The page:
Not since Felix and Oscar teamed up in the Odd Couple has there been a more curious collaboration. Pershing Square Capital Management L.P. and Valeant Pharmaceuticals International, Inc. have entered into a short-term marriage of convenience to facilitate Valeant’s hostile acquisition of Allergan, Inc. in a $53 billion deal. As with many relationships, onlookers have questions: “What does she see in him?” here yields to “Why does Valeant need Pershing Square?” Beyond this initial question about whether this relationship makes sense, there is also a second and more traditional legal issue: Can a strategic bidder really tip a hedge fund that it is about to make a tender offer if they use the right cosmetics? Isn’t that precisely what Rule 14e-3 was supposed to preclude? This column will examine both these questions.
Only one question about this hook up between a strategic bidder and a hedge fund is not being asked: What does Pershing Square get from this? Here, the answer is obvious: it incurred a paper profit of $1 billion on its stake in Allergan on the announcement of Valeant’s merger proposal. Other hedge funds would undoubtedly like to receive similar proposals from other bidders, and conceivably the generally unromantic M&A scene could see a number of very lucrative one night stands between ardent Prince Charming suitors and less-than-bashful maiden hedge funds. But adults may still wonder: How long will these relationships last?
I. The Bidder/Hedge Fund Pairing
What does Valeant see in Pershing Square? One answer might be that Pershing Square brought a considerable dowry with it. It purchased some 9.7% of Allergan’s stock, through a nominee that it created, over the interval between February 25 and April 21, 2014, just before Valeant and Pershing Square each filed their Schedule 13D. For the highly leveraged, cash-short Valeant, this may have been important, but this was extremely costly financing, because Valeant will have to buy these shares from Pershing Square at its offered merger price (whereas Valeant could instead have acquired the same shares itself at roughly the price Pershing Square paid before announcing its offer).
Some believe that Pershing Square could acquire Allergan stock cheaper and faster than Valeant, because it mainly purchased not stock, but derivatives. Possibly, there is an element of truth to this, but investment bankers could buy for Valeant in over-the-counter markets in the same manner. The real difference here lies in the fact that Pershing Square, as a non-competitor to Allergan, could (and did) obtain speedy Hart-Scott-Rodino clearance that allowed it to convert its options into Allergan shares. Thus, the advantage to using an agent may lie more in timing than in cost. Speed may have indeed been important to Valeant if it was focused on exploiting the provision in Allergan’s charter that allowed 25% of Allergan’s shareholders to call a special meeting at which shareholders can remove the board. Yet, there is an inconsistency here that deserves attention: for antitrust purposes, Pershing Square was an independent actor, but for securities law purposes, it claims to be a co-bidder with Valeant. Can it have it both ways?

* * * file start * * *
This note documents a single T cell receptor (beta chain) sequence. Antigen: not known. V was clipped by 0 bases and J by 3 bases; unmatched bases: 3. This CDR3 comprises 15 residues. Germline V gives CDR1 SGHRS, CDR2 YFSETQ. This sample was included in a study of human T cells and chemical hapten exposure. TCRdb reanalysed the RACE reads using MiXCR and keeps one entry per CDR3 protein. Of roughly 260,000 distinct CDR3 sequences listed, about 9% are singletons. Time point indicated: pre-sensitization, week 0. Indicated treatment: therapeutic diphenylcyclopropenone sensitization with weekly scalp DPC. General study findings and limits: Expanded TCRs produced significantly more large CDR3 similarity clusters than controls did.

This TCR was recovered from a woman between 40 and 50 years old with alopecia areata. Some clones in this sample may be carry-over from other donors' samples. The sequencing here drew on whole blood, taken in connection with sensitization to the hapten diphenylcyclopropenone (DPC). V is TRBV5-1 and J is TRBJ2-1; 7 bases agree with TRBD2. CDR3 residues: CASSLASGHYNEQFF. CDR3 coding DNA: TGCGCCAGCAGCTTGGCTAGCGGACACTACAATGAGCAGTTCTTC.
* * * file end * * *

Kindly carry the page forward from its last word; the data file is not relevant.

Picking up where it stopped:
Pershing Square seems exposed to very few economic risks. If antitrust regulators were ultimately to veto an Allergan/Valeant merger (or if the deal otherwise craters), it would hold a large block whose stock price might sink back to the pre-announcement level, but that would require sinking on the order of the Titanic. Although Pershing Square must also buy a block of stock in Valeant, it buys at a 15% discount off the market price and only if the Valeant/Allergan merger first receives all necessary stockholder and regulatory approvals. This is about as riskless as it gets.
Before other bidders emulate Valeant and seek out hedge funds as agents, they might consider other alternatives. A bidder in Valeant’s position might have used equity swaps to the same effect. The bidder would take the long side, and the counterparty bank, the short side. Sensing the bidder’s intent, the bank on the other side of the equity swap would almost certainly hedge its position by acquiring a similar equity stake. Then, the question becomes: how would the bank vote these shares? Many suspect that the bank would vote the shares as its customer, the bidder, wanted it to do. Of course, if there were any formal agreement to do so, this would give the bidder “beneficial ownership” of the shares. If there were no such formal agreement, the Second Circuit’s ultimate resolution in CSX Corp. v. Children’s Inv. Fund Management (U.K.), L.L.P. seems to make it clear that equity swaps can be used to assemble a block today (without the bidder acquiring beneficial ownership).